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Museveni should halt Kigyezi wetlands evictions ​ ​

Edited by Admin
Museveni should halt Kigyezi wetlands evictions  ​ ​

Photo: Remnant of the swamp at Maziba Hydroelectric Falls, Ndorwa, Kigyezi. 


The presidential directive to evict Ugandan citizens from wetlands is a measure that invites careful reflection and resolution. It invites diehard environmentalists like me to set our emotions aside, and don sober pragmatism, mindful that successive governments have been enablers of environment destruction during the last fifty years.


But first, let me tell you about the wetlands in Kigyezi, and those along the Kabaare-Kampala highway, with which I am very familiar, to illustrate the dilemma that we face. I will then make a personal public appeal and recommendations on behalf my people in Kigyezi, whose pain and realities I understand best. In doing so, I do not represent any organization or group.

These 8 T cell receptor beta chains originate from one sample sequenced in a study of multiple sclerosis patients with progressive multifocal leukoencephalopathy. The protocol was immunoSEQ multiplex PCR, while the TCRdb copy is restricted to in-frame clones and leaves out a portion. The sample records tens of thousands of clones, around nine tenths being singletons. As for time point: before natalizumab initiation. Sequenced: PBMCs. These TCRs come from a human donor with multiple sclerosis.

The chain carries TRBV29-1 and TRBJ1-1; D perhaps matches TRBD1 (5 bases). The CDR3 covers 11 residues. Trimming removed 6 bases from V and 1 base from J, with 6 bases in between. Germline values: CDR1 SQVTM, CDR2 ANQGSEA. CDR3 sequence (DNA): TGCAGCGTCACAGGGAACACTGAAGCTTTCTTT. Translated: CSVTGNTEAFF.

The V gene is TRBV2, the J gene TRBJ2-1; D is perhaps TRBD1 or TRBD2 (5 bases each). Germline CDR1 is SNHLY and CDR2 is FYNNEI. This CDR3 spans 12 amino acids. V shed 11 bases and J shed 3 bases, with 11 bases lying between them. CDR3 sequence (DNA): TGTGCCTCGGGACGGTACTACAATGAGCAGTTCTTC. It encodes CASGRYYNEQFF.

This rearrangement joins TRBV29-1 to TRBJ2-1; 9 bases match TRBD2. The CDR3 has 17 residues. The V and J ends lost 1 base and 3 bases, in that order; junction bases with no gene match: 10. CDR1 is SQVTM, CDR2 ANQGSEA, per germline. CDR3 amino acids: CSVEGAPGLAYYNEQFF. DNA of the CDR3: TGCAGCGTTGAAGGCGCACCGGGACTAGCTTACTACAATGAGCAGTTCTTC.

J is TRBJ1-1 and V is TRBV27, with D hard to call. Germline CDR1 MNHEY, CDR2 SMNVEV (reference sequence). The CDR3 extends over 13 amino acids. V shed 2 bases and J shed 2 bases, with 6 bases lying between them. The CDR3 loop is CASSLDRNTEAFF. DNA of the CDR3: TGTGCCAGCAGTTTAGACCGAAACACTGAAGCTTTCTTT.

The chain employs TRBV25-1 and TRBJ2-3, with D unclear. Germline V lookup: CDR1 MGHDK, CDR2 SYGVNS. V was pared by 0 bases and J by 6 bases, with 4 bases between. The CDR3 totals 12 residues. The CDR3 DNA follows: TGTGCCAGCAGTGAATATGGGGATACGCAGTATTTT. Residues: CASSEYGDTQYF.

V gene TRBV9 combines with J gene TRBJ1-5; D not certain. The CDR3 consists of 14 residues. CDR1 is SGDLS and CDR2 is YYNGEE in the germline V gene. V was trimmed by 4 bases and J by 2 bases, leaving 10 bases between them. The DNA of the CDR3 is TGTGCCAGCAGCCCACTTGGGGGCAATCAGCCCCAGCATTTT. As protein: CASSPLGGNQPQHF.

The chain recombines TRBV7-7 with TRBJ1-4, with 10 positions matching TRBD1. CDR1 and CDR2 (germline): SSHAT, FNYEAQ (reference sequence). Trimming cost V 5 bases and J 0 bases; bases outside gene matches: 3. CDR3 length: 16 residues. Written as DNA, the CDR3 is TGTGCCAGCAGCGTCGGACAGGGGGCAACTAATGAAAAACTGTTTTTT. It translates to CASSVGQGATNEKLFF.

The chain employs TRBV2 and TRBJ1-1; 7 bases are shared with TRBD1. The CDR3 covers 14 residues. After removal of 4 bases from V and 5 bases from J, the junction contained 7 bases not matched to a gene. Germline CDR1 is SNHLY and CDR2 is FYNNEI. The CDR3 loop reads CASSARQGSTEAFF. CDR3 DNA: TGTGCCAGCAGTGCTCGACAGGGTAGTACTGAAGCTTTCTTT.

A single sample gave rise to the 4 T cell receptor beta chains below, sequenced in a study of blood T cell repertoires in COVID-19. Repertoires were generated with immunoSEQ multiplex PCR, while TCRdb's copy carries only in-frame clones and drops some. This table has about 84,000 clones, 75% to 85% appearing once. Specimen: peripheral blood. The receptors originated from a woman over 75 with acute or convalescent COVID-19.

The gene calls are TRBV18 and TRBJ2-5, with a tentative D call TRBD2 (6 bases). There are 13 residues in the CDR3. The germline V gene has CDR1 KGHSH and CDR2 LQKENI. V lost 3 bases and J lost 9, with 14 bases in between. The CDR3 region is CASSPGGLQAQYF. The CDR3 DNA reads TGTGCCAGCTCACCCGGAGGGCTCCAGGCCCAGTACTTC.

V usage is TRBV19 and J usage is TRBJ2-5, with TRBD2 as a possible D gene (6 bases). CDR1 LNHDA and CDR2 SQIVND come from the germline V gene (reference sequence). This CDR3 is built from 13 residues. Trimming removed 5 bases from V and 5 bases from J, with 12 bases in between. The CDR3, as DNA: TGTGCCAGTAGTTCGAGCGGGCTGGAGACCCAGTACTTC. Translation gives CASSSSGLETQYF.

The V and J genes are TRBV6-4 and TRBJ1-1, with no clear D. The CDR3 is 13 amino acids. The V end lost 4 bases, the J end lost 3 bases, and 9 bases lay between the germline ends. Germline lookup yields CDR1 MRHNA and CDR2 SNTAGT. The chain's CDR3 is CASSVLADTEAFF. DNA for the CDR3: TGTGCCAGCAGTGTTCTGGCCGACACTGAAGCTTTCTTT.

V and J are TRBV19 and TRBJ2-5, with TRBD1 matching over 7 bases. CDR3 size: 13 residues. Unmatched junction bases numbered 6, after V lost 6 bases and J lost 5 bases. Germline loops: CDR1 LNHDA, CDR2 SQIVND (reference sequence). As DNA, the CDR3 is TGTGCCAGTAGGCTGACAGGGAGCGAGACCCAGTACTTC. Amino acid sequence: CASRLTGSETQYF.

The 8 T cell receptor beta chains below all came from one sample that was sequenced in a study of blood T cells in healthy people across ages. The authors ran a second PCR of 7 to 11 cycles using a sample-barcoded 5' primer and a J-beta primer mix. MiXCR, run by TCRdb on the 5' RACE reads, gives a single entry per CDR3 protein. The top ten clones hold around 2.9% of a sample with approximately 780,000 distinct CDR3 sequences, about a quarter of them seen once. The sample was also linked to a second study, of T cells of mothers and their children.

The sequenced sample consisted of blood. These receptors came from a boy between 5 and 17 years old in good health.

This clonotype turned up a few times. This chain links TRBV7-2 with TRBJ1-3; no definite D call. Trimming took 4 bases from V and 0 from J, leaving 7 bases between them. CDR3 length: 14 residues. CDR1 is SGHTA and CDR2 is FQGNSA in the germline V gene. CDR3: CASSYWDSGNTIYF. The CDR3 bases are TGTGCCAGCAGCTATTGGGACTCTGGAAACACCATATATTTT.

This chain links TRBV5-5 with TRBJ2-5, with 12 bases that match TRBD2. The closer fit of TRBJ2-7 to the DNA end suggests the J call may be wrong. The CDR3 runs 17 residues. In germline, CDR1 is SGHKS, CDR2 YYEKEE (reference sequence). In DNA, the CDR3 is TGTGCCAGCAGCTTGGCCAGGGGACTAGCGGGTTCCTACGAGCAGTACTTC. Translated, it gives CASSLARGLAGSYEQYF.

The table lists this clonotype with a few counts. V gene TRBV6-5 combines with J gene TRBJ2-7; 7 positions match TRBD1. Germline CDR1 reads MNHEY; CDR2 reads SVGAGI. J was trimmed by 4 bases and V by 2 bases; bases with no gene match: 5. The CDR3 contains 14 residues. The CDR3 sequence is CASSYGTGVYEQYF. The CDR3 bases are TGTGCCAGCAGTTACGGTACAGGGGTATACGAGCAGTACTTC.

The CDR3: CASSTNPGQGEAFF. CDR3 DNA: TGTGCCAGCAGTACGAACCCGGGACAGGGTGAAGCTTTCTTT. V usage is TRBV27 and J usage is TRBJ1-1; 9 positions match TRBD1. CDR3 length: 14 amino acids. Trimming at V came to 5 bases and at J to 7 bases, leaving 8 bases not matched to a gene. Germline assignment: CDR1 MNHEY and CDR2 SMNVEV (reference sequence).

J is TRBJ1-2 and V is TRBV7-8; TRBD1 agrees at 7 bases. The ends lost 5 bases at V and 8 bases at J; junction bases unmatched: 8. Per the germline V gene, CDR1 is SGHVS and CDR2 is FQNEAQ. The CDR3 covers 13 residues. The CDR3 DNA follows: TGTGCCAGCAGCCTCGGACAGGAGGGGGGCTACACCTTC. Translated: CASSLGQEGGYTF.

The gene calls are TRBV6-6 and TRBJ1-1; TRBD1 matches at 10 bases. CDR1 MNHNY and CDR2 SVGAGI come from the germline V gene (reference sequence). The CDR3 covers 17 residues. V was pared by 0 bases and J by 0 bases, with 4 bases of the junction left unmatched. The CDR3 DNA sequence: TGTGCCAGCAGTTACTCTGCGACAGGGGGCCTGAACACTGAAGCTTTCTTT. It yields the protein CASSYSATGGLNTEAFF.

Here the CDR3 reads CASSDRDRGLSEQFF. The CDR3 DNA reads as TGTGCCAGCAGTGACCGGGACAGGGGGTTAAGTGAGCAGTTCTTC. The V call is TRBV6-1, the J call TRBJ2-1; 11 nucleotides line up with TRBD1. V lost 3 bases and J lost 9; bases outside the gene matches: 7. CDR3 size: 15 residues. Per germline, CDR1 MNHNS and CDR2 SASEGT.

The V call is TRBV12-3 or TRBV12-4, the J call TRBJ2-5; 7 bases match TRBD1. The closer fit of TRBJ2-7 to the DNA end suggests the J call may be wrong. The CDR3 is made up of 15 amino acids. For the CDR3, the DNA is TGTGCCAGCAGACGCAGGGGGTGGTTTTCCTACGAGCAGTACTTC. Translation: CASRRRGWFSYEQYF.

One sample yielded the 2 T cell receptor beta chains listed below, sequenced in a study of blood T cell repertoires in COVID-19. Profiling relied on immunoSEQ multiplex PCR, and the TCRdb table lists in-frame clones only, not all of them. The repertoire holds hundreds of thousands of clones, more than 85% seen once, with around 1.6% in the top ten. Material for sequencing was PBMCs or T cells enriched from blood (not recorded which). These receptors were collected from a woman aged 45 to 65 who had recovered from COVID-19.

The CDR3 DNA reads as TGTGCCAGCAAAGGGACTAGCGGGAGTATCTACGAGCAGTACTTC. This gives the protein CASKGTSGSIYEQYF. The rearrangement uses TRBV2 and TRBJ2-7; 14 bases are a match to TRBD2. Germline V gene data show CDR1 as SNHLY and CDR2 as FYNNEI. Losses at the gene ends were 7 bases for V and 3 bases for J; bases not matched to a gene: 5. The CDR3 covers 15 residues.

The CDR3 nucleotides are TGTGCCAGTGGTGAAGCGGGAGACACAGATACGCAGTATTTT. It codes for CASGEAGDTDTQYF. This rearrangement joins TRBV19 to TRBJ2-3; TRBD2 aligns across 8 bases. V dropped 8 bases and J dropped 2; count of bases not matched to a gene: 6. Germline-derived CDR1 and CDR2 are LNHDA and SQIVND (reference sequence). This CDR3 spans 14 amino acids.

In Kigyezi of my childhood, the rains of Katumba (March) soaked the hills and mountains, with millions of liters of water infiltrating the rich soil. The runoff was slowed down on its steep descent by the verdant blankets of thick bushes, grasses and Burikooti (Blackwattle trees.) Weakened sheets of water arrived in the V-shaped valleys and gently found their way into the large streams and rivers, and headed down to the enormous swamps that were everywhere. 


The swamps, green with reeds gently swaying in nearly every valley, presented a beautiful sight that we considered normal and permanent. In Rukiga and Ndorwa counties, where I spent most of my childhood, there was more land under swamps and marshes than that occupied and tilled by the relatively small population at the time.